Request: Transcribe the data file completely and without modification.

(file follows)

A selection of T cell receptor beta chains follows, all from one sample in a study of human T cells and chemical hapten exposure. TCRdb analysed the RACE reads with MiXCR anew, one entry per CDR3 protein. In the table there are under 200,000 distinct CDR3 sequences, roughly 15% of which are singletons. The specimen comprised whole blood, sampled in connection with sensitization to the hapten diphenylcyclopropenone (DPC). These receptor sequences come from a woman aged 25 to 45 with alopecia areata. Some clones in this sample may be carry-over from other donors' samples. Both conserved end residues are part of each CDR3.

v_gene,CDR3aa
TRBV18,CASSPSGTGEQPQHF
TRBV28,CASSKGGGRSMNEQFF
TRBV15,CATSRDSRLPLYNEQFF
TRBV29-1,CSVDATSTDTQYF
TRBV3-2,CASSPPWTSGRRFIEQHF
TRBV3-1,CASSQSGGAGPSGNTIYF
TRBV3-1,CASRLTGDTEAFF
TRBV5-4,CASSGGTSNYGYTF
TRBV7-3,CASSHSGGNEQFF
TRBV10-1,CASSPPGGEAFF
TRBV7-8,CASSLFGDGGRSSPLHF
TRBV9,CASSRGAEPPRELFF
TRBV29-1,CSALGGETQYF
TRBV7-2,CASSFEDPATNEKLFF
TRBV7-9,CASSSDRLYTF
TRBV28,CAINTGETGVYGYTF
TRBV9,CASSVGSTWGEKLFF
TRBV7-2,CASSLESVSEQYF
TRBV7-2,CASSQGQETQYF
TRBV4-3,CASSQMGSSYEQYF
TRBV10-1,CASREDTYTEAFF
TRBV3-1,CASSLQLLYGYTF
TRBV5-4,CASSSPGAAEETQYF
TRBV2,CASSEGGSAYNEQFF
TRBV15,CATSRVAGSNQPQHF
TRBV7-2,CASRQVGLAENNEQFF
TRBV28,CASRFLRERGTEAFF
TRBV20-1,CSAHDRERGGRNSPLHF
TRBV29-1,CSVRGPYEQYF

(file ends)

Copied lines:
A selection of T cell receptor beta chains follows, all from one sample in a study of human T cells and chemical hapten exposure. TCRdb analysed the RACE reads with MiXCR anew, one entry per CDR3 protein. In the table there are under 200,000 distinct CDR3 sequences, roughly 15% of which are singletons. The specimen comprised whole blood, sampled in connection with sensitization to the hapten diphenylcyclopropenone (DPC). These receptor sequences come from a woman aged 25 to 45 with alopecia areata. Some clones in this sample may be carry-over from other donors' samples. Both conserved end residues are part of each CDR3.

v_gene,CDR3aa
TRBV18,CASSPSGTGEQPQHF
TRBV28,CASSKGGGRSMNEQFF
TRBV15,CATSRDSRLPLYNEQFF
TRBV29-1,CSVDATSTDTQYF
TRBV3-2,CASSPPWTSGRRFIEQHF
TRBV3-1,CASSQSGGAGPSGNTIYF
TRBV3-1,CASRLTGDTEAFF
TRBV5-4,CASSGGTSNYGYTF
TRBV7-3,CASSHSGGNEQFF
TRBV10-1,CASSPPGGEAFF
TRBV7-8,CASSLFGDGGRSSPLHF
TRBV9,CASSRGAEPPRELFF
TRBV29-1,CSALGGETQYF
TRBV7-2,CASSFEDPATNEKLFF
TRBV7-9,CASSSDRLYTF
TRBV28,CAINTGETGVYGYTF
TRBV9,CASSVGSTWGEKLFF
TRBV7-2,CASSLESVSEQYF
TRBV7-2,CASSQGQETQYF
TRBV4-3,CASSQMGSSYEQYF
TRBV10-1,CASREDTYTEAFF
TRBV3-1,CASSLQLLYGYTF
TRBV5-4,CASSSPGAAEETQYF
TRBV2,CASSEGGSAYNEQFF
TRBV15,CATSRVAGSNQPQHF
TRBV7-2,CASRQVGLAENNEQFF
TRBV28,CASRFLRERGTEAFF
TRBV20-1,CSAHDRERGGRNSPLHF
TRBV29-1,CSVRGPYEQYF